Monday, September 27, 2010
Paper Clips, Safety Pins and Staples...they aren't what they used to be!
Does anybody else remember strong paper-clips? Or staples that actually required a staple remover for removal? Or safety pins that would actually hold something secure without bending out of shape?
All in the name of "conservation" (or is it just in the name of skimping on quality?), these items are being made with less and less of the metal required to make a quality product, so they are thinner and more flimsy as a result. Now we have "barely there" paper clips that won't hold paper, safety pins that won't hold anything at all, and staples that simply break in half when you attempt to remove them from paper. Flimsy staples, flimsy paper clips, flimsy safety pins. Sometimes it really takes a certain amount of raw material to make a quality product. Skimping just doesn't yield a positive outcome.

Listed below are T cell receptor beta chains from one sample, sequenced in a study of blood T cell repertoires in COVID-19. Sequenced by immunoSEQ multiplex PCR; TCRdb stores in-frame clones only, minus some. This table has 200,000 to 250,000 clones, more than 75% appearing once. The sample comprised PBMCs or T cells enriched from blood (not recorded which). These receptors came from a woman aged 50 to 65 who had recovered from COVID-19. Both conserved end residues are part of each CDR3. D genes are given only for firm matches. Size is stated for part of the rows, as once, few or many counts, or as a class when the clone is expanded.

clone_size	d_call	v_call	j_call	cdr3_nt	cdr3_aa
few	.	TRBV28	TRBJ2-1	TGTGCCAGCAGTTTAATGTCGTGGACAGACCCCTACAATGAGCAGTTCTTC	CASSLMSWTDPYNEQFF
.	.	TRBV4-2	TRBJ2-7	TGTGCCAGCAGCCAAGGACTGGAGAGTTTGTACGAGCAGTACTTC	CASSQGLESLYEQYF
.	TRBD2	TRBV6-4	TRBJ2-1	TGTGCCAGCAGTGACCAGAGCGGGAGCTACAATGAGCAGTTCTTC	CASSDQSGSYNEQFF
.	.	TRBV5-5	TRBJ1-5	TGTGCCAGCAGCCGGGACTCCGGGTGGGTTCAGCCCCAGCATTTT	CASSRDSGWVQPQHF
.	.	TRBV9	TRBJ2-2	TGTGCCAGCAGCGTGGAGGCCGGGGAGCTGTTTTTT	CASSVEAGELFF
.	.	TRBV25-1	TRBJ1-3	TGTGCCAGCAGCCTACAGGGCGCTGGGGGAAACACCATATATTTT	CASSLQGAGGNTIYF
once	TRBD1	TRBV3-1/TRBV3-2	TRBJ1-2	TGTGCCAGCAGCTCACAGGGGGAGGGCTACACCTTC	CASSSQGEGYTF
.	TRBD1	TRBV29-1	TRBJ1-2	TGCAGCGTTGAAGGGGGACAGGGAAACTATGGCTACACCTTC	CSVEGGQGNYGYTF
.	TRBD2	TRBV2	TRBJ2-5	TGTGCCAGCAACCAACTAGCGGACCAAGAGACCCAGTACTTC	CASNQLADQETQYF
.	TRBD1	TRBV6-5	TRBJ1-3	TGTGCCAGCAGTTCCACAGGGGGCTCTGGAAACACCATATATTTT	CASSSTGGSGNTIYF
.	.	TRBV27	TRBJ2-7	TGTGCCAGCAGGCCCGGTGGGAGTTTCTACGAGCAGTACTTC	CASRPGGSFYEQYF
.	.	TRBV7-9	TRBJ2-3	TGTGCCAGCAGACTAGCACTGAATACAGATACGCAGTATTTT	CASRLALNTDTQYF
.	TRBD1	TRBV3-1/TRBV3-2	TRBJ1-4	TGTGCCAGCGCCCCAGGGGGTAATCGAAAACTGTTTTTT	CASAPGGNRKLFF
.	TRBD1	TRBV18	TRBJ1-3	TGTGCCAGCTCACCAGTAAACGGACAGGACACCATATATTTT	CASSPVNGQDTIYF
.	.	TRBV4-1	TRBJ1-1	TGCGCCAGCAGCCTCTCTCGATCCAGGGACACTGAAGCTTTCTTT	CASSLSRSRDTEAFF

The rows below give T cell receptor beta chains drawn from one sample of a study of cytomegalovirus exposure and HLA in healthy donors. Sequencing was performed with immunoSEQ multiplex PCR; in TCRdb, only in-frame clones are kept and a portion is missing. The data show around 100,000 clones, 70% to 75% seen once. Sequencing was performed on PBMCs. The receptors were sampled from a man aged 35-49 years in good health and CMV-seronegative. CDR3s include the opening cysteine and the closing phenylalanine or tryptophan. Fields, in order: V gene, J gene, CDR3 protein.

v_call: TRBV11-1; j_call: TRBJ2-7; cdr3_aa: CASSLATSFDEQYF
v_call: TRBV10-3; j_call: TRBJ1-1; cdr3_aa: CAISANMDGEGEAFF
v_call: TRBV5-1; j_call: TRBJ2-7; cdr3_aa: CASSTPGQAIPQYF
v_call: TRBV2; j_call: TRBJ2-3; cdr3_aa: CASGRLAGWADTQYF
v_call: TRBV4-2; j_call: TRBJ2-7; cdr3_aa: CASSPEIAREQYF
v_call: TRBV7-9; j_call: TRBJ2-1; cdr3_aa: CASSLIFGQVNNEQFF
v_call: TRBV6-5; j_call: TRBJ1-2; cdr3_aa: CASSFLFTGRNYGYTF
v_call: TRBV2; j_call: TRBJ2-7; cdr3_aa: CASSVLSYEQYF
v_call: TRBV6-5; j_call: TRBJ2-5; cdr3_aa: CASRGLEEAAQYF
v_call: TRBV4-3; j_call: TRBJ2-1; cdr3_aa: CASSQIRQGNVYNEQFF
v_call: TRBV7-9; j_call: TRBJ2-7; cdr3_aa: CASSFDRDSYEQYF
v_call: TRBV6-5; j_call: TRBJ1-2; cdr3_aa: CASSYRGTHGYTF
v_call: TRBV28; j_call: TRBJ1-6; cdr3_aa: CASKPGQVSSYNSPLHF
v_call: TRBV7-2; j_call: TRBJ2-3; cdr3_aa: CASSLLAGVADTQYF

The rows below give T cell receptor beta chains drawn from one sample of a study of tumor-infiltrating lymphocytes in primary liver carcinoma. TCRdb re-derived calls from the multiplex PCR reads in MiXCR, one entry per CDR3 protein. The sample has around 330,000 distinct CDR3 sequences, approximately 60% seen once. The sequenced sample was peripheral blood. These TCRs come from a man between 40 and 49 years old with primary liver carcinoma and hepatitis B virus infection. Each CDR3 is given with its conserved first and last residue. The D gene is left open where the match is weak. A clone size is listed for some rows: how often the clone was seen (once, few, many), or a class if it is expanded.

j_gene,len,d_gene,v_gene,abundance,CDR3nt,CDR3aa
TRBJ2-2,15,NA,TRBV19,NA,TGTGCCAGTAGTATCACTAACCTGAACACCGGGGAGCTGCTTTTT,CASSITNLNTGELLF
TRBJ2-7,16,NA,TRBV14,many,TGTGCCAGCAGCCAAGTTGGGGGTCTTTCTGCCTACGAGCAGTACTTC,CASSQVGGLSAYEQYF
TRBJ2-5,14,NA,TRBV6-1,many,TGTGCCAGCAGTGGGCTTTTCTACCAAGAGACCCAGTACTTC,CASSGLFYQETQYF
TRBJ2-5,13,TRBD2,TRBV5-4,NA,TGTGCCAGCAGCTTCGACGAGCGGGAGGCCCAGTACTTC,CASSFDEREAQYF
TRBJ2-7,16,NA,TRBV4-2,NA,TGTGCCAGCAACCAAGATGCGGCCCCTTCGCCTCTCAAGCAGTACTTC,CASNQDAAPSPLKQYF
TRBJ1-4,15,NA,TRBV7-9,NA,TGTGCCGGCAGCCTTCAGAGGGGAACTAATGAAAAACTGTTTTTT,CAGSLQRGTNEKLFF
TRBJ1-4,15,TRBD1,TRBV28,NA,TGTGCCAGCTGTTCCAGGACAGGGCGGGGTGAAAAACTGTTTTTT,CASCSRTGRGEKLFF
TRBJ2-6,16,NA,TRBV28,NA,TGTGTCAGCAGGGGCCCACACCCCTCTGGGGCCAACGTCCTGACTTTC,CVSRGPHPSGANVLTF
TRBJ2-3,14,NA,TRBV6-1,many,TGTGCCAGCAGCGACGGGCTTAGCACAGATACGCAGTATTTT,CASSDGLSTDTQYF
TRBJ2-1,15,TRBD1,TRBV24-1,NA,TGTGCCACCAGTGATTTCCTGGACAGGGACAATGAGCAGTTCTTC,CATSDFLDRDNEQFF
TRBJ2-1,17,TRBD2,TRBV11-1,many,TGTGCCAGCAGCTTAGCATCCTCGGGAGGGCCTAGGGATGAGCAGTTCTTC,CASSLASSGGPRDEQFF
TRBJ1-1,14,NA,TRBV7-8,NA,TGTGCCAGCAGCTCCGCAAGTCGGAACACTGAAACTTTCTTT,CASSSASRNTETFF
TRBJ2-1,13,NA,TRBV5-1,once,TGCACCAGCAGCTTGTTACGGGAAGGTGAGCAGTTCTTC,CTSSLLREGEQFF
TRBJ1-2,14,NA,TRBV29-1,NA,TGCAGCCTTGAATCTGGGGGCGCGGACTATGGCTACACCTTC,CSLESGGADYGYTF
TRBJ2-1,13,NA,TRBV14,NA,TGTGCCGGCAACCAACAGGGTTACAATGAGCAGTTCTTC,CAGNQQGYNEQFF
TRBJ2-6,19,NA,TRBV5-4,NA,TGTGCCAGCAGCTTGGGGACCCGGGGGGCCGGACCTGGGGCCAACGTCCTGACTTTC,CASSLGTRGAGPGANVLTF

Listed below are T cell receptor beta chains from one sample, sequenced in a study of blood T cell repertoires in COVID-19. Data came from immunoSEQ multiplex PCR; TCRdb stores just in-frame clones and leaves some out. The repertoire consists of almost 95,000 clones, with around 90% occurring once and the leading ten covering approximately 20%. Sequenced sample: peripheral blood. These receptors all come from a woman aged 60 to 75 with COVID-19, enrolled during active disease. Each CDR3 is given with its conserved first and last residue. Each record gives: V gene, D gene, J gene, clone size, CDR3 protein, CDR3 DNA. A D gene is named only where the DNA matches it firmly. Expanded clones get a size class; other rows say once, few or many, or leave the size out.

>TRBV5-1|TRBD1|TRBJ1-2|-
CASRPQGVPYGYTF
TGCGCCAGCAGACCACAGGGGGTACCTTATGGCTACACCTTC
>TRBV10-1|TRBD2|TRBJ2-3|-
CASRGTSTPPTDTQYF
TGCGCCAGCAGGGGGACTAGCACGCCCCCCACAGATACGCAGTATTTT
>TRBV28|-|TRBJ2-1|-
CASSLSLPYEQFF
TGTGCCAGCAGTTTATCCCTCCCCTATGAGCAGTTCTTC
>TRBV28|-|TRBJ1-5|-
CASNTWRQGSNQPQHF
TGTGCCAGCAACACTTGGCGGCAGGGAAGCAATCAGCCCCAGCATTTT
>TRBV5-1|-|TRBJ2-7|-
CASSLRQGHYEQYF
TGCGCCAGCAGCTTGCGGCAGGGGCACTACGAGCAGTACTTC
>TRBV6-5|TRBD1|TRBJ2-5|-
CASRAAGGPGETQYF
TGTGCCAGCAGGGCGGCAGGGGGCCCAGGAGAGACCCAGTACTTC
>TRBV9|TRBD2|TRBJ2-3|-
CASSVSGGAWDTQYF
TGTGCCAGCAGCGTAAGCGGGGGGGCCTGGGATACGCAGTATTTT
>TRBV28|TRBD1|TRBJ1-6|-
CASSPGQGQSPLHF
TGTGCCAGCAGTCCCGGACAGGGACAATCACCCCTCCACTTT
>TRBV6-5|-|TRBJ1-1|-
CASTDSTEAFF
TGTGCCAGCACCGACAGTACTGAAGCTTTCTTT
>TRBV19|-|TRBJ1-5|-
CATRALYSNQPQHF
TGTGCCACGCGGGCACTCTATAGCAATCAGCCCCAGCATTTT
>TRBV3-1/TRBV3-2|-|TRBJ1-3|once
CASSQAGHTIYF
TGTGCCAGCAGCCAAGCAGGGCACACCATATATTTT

How is this better? If the item is of such poor quality that it no longer works for its intended purpose, there is no savings or conservation achieved. We end up using twice as many, or worse, buying them and then just tossing them into the landfill unused with all the other worthless trash in our world. Now the flimsy staples and flimsy paper clips will pile up next to the flimsy file folders and flimsy binders with metal clasps that don't close properly enough to merit being carried to school in any backpack.
Does anybody else have a paper clip, staple, or safety pin gripe? (also, the new water bottles "with 50% less plastic" are worthless, while we're on the subject of less material to make products)
I try to stay away from plastic water bottles, but on occasion, I do purchase one, and the new ones can't even stand up to normal grip. They crush in when you hold them, thus causing an expulsion of water...right onto whatever part of you happens to be in the way. Conservation? I think not. Now, those people who would normally have kept a water bottle for more than one use will no longer have any reason to do so because these are of such poor quality that they are not worth re-using. Way to go, corporate think tank! (I actually prefer to use a Voss glass water bottle--no plastic chemicals, and reusable to infinity, unless you break it.)